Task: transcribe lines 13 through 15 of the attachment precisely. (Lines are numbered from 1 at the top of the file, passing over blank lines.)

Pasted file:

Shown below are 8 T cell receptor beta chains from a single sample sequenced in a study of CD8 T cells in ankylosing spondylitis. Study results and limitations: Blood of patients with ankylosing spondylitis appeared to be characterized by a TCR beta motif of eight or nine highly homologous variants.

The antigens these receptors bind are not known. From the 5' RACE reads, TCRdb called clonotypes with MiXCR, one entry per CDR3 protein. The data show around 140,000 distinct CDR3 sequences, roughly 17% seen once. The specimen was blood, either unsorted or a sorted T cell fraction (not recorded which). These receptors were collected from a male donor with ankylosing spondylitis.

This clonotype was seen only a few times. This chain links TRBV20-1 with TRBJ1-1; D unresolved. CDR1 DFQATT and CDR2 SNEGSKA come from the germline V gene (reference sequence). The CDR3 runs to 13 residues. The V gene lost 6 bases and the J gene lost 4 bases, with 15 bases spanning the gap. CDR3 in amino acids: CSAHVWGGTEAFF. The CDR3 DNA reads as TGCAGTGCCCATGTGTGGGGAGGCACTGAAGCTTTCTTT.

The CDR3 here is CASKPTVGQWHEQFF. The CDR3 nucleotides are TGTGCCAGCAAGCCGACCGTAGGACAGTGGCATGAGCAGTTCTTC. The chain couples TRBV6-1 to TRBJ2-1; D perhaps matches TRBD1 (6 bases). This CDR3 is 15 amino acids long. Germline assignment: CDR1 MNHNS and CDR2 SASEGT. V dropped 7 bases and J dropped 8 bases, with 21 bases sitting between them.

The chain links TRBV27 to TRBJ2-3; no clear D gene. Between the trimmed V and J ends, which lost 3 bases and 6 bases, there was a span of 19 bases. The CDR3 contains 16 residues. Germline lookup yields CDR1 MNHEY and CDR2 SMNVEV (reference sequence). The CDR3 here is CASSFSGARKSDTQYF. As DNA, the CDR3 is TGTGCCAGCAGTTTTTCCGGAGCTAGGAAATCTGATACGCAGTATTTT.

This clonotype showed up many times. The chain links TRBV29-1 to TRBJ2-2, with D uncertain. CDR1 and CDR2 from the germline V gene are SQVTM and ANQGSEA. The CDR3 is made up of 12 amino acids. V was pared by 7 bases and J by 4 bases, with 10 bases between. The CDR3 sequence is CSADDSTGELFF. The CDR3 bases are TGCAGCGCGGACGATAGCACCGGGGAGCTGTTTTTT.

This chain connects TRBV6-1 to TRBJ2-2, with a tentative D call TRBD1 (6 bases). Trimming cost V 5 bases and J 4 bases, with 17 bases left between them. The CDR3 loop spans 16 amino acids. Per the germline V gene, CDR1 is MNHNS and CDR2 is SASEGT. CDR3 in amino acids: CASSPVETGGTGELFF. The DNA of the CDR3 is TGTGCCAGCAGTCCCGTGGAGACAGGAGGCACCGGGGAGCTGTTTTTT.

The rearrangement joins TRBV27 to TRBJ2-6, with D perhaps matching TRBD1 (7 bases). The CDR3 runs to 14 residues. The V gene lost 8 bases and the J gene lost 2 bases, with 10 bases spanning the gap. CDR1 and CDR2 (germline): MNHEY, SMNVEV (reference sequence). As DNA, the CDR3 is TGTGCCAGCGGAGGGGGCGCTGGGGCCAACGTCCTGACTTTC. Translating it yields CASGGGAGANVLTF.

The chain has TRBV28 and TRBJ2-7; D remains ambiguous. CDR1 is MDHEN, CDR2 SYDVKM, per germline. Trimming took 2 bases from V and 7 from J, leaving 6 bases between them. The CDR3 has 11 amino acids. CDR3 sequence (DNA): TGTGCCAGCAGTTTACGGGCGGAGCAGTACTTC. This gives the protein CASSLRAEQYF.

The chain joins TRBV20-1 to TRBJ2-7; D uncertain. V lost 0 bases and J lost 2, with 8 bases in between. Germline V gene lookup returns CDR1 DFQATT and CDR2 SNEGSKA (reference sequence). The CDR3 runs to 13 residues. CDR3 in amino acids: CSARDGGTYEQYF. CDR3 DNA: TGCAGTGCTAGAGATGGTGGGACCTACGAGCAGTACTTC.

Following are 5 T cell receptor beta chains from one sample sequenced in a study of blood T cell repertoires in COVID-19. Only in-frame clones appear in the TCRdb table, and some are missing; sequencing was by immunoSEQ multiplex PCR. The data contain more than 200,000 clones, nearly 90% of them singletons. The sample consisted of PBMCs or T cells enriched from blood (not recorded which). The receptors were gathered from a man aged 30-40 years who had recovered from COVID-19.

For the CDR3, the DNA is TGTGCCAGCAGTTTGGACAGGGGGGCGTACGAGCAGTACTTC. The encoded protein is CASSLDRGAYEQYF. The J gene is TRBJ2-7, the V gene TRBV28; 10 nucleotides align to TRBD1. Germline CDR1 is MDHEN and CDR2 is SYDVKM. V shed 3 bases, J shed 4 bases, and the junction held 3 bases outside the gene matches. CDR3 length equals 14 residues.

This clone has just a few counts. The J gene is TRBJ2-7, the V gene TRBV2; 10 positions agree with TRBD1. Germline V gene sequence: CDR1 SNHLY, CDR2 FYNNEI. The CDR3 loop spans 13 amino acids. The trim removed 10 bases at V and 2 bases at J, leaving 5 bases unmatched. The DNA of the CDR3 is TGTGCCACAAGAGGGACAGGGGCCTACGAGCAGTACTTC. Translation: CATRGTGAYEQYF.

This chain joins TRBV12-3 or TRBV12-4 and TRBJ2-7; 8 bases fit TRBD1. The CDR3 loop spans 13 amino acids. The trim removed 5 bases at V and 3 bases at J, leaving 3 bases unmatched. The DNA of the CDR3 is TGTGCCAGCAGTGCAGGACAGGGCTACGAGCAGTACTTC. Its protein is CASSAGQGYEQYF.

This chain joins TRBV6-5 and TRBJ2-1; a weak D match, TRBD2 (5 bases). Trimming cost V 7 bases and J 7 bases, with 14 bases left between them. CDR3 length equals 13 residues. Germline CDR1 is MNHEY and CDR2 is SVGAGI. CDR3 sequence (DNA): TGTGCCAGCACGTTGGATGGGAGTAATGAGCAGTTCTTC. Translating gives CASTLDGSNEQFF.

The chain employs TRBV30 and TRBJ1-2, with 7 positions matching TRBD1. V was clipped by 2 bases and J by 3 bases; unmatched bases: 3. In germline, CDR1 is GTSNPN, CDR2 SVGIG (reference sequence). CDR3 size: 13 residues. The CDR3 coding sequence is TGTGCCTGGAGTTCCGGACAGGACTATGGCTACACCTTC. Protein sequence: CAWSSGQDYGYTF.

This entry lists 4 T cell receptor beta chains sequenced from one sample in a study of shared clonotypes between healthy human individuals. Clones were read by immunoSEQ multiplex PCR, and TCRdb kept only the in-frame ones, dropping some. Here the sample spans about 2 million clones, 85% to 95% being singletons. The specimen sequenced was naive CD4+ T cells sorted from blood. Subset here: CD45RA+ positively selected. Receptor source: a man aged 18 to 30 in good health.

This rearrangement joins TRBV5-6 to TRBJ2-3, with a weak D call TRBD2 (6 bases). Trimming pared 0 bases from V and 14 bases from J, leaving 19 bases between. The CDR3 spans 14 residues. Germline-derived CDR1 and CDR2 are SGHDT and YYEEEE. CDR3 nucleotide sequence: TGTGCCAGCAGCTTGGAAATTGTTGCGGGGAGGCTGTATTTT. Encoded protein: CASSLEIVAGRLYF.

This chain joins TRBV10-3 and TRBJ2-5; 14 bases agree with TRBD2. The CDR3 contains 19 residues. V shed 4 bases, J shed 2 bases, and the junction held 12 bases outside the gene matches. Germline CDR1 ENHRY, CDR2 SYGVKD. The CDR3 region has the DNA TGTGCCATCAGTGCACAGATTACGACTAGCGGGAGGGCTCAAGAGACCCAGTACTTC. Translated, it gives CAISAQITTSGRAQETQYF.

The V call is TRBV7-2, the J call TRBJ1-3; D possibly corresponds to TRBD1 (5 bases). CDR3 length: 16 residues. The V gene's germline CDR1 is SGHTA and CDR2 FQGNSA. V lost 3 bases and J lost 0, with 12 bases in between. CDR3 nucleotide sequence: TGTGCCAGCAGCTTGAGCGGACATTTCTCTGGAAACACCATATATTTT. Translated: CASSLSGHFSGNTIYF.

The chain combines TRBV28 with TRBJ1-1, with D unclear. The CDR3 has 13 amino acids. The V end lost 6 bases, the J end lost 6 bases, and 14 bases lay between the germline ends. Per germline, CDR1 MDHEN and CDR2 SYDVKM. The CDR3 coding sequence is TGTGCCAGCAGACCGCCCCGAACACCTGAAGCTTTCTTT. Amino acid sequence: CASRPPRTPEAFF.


This clone has just a few counts. The J gene is TRBJ2-7, the V gene TRBV2; 10 positions agree with TRBD1. Germline V gene sequence: CDR1 SNHLY, CDR2 FYNNEI. The CDR3 loop spans 13 amino acids. The trim removed 10 bases at V and 2 bases at J, leaving 5 bases unmatched. The DNA of the CDR3 is TGTGCCACAAGAGGGACAGGGGCCTACGAGCAGTACTTC. Translation: CATRGTGAYEQYF.

This chain joins TRBV12-3 or TRBV12-4 and TRBJ2-7; 8 bases fit TRBD1. The CDR3 loop spans 13 amino acids. The trim removed 5 bases at V and 3 bases at J, leaving 3 bases unmatched. The DNA of the CDR3 is TGTGCCAGCAGTGCAGGACAGGGCTACGAGCAGTACTTC. Its protein is CASSAGQGYEQYF.

This chain joins TRBV6-5 and TRBJ2-1; a weak D match, TRBD2 (5 bases). Trimming cost V 7 bases and J 7 bases, with 14 bases left between them. CDR3 length equals 13 residues. Germline CDR1 is MNHEY and CDR2 is SVGAGI. CDR3 sequence (DNA): TGTGCCAGCACGTTGGATGGGAGTAATGAGCAGTTCTTC. Translating gives CASTLDGSNEQFF.